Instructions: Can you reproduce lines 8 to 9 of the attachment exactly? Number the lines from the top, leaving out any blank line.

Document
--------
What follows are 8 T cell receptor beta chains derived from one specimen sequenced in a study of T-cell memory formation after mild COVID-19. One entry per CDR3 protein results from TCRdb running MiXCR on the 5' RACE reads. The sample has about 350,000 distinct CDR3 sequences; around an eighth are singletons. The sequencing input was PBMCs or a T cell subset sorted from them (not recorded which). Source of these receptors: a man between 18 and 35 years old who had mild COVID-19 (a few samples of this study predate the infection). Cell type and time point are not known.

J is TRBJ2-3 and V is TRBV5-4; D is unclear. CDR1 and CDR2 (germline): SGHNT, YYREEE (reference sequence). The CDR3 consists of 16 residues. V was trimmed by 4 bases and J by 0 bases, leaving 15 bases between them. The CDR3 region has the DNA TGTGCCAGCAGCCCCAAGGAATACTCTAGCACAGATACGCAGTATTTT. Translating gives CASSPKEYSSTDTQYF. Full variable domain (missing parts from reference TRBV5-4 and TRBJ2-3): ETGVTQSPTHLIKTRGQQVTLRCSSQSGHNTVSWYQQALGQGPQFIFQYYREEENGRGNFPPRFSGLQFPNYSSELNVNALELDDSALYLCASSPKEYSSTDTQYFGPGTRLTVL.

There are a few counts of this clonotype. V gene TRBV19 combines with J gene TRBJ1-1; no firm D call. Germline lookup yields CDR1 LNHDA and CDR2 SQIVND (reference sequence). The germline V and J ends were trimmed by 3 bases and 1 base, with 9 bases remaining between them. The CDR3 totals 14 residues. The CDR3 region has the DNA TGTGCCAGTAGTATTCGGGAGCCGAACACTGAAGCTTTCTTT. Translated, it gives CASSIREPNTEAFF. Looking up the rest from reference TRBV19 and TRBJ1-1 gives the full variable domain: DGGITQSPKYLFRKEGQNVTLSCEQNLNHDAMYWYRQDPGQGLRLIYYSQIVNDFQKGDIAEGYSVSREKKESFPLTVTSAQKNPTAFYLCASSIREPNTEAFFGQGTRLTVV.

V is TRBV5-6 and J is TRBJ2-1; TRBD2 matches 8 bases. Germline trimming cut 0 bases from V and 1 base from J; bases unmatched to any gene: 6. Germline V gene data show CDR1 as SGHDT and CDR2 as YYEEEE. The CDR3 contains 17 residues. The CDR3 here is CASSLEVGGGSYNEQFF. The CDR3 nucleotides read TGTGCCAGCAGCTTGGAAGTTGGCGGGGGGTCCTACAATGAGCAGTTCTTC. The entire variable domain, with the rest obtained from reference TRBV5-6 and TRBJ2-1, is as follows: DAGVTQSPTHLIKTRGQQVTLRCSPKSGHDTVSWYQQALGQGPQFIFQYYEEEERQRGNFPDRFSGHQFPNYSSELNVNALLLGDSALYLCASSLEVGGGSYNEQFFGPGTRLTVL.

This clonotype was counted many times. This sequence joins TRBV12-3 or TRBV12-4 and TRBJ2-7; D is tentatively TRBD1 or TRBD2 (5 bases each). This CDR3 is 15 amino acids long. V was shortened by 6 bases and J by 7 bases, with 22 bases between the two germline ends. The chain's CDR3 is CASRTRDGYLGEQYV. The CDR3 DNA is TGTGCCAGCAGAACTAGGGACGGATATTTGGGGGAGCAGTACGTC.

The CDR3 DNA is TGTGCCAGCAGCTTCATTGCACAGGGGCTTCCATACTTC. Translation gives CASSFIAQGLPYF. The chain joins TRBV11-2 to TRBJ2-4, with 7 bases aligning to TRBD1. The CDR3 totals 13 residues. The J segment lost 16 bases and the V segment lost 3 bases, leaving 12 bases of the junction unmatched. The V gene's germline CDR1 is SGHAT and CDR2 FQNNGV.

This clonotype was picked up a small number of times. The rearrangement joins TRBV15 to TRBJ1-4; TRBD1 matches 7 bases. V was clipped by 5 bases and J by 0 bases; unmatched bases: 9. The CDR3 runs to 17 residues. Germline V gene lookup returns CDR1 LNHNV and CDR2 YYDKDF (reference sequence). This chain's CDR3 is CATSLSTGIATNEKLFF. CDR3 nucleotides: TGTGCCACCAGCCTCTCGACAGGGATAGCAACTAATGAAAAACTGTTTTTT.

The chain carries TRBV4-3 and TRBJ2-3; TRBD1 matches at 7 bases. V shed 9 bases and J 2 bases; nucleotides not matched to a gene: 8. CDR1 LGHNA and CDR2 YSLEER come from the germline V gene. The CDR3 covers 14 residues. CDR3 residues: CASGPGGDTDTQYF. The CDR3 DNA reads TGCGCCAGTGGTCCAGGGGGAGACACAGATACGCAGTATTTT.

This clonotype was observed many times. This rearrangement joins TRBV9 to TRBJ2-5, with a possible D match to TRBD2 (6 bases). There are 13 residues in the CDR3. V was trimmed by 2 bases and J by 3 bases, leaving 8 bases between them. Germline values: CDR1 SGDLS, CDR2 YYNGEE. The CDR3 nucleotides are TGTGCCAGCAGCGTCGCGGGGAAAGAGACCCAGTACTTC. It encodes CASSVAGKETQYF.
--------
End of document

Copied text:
The chain carries TRBV4-3 and TRBJ2-3; TRBD1 matches at 7 bases. V shed 9 bases and J 2 bases; nucleotides not matched to a gene: 8. CDR1 LGHNA and CDR2 YSLEER come from the germline V gene. The CDR3 covers 14 residues. CDR3 residues: CASGPGGDTDTQYF. The CDR3 DNA reads TGCGCCAGTGGTCCAGGGGGAGACACAGATACGCAGTATTTT.

This clonotype was observed many times. This rearrangement joins TRBV9 to TRBJ2-5, with a possible D match to TRBD2 (6 bases). There are 13 residues in the CDR3. V was trimmed by 2 bases and J by 3 bases, leaving 8 bases between them. Germline values: CDR1 SGDLS, CDR2 YYNGEE. The CDR3 nucleotides are TGTGCCAGCAGCGTCGCGGGGAAAGAGACCCAGTACTTC. It encodes CASSVAGKETQYF.